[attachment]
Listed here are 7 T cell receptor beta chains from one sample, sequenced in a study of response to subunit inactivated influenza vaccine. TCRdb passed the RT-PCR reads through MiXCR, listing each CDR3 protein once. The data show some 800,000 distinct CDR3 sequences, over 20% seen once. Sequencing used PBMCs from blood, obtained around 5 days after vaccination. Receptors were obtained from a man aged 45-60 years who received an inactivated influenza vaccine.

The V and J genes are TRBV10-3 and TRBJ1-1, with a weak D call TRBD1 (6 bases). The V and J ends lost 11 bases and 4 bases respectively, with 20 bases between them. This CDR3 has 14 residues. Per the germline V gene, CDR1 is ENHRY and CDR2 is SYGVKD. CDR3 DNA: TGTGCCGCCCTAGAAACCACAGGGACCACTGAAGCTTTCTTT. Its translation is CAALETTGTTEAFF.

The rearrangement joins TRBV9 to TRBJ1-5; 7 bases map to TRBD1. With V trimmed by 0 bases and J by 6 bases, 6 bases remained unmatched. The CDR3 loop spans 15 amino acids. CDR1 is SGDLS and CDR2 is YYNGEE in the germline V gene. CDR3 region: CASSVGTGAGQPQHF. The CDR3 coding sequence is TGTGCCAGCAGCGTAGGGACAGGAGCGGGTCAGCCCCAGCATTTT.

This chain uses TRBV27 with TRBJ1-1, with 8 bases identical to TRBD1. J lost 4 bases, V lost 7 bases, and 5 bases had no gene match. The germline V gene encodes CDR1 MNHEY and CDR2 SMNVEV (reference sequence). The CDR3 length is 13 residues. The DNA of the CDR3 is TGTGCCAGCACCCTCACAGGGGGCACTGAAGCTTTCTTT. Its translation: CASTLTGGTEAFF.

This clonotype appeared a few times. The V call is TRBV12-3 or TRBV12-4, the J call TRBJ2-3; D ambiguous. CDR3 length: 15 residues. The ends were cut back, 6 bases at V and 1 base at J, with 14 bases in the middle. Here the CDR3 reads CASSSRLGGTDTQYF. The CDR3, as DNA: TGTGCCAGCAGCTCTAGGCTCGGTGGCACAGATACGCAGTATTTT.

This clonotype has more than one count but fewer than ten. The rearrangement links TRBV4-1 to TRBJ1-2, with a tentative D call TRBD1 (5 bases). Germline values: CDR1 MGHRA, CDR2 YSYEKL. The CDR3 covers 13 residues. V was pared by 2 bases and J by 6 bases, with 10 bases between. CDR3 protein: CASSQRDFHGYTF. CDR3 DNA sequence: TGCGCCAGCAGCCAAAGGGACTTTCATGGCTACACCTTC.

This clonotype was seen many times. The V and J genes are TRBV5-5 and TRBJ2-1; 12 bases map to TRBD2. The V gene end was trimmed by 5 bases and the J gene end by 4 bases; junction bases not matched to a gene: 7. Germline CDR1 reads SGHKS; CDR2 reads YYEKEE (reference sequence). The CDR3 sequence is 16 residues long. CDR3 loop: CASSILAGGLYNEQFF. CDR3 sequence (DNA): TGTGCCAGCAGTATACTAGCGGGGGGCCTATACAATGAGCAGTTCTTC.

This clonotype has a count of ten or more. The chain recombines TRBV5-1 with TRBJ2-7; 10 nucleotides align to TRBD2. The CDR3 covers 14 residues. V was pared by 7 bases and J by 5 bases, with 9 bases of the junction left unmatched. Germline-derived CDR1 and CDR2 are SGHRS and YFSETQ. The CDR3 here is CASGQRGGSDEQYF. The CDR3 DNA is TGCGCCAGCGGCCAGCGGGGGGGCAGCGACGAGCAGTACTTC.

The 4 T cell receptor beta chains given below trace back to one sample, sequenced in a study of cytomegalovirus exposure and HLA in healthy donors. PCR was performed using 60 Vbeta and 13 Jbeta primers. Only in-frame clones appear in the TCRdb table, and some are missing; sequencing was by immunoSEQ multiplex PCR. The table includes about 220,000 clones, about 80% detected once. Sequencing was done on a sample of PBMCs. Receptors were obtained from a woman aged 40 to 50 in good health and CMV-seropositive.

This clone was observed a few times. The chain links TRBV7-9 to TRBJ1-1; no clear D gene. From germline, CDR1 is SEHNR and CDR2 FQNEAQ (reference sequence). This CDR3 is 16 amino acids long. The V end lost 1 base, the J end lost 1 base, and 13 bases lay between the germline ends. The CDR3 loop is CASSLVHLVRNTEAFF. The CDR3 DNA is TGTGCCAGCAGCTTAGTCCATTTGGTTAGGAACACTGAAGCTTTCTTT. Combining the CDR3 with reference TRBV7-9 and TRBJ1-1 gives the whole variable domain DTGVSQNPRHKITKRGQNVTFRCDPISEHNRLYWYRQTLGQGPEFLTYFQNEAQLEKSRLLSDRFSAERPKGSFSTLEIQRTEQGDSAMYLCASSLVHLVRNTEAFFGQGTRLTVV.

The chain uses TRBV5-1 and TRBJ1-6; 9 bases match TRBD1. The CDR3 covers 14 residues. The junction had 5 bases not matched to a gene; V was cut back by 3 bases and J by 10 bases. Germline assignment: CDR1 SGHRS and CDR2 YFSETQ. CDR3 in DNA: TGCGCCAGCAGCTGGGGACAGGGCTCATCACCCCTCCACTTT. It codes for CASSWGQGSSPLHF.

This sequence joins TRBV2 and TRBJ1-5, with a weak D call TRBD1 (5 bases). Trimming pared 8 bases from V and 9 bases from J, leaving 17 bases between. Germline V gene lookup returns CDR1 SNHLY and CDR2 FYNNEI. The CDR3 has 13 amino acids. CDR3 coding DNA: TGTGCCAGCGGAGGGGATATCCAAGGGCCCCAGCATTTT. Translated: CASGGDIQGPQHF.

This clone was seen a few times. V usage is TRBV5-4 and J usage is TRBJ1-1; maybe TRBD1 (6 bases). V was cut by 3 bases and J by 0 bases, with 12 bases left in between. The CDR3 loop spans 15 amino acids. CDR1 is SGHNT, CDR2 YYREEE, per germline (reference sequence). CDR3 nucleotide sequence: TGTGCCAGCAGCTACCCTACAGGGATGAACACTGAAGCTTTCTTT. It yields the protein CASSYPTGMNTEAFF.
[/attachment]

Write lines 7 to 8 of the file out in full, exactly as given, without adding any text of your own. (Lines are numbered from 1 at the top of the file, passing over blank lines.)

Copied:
This clonotype was seen many times. The V and J genes are TRBV5-5 and TRBJ2-1; 12 bases map to TRBD2. The V gene end was trimmed by 5 bases and the J gene end by 4 bases; junction bases not matched to a gene: 7. Germline CDR1 reads SGHKS; CDR2 reads YYEKEE (reference sequence). The CDR3 sequence is 16 residues long. CDR3 loop: CASSILAGGLYNEQFF. CDR3 sequence (DNA): TGTGCCAGCAGTATACTAGCGGGGGGCCTATACAATGAGCAGTTCTTC.

This clonotype has a count of ten or more. The chain recombines TRBV5-1 with TRBJ2-7; 10 nucleotides align to TRBD2. The CDR3 covers 14 residues. V was pared by 7 bases and J by 5 bases, with 9 bases of the junction left unmatched. Germline-derived CDR1 and CDR2 are SGHRS and YFSETQ. The CDR3 here is CASGQRGGSDEQYF. The CDR3 DNA is TGCGCCAGCGGCCAGCGGGGGGGCAGCGACGAGCAGTACTTC.